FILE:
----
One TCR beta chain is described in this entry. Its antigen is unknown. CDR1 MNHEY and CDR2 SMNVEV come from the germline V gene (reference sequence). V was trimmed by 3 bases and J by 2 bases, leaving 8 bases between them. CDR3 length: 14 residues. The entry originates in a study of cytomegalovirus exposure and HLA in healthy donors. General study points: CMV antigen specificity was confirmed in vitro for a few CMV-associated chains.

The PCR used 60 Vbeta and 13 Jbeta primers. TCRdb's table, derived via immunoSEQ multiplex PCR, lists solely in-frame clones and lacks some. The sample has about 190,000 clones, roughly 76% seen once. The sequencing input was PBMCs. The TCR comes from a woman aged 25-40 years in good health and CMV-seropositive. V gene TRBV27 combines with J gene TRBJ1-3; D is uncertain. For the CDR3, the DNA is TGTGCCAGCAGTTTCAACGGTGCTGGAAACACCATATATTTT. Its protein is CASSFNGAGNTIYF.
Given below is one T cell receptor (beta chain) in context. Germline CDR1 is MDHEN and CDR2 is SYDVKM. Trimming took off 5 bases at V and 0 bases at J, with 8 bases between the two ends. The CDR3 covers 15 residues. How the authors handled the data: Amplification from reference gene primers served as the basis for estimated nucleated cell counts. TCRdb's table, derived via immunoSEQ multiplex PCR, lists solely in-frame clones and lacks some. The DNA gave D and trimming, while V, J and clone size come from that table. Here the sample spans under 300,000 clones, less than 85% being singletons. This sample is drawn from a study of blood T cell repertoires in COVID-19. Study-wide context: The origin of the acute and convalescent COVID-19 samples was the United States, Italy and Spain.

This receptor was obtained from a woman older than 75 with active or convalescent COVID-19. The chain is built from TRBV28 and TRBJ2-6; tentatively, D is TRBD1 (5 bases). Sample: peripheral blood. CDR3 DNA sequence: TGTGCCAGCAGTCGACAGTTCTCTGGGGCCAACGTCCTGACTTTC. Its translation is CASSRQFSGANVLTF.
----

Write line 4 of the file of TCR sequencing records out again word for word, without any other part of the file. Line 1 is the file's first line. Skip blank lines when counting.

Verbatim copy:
This receptor was obtained from a woman older than 75 with active or convalescent COVID-19. The chain is built from TRBV28 and TRBJ2-6; tentatively, D is TRBD1 (5 bases). Sample: peripheral blood. CDR3 DNA sequence: TGTGCCAGCAGTCGACAGTTCTCTGGGGCCAACGTCCTGACTTTC. Its translation is CASSRQFSGANVLTF.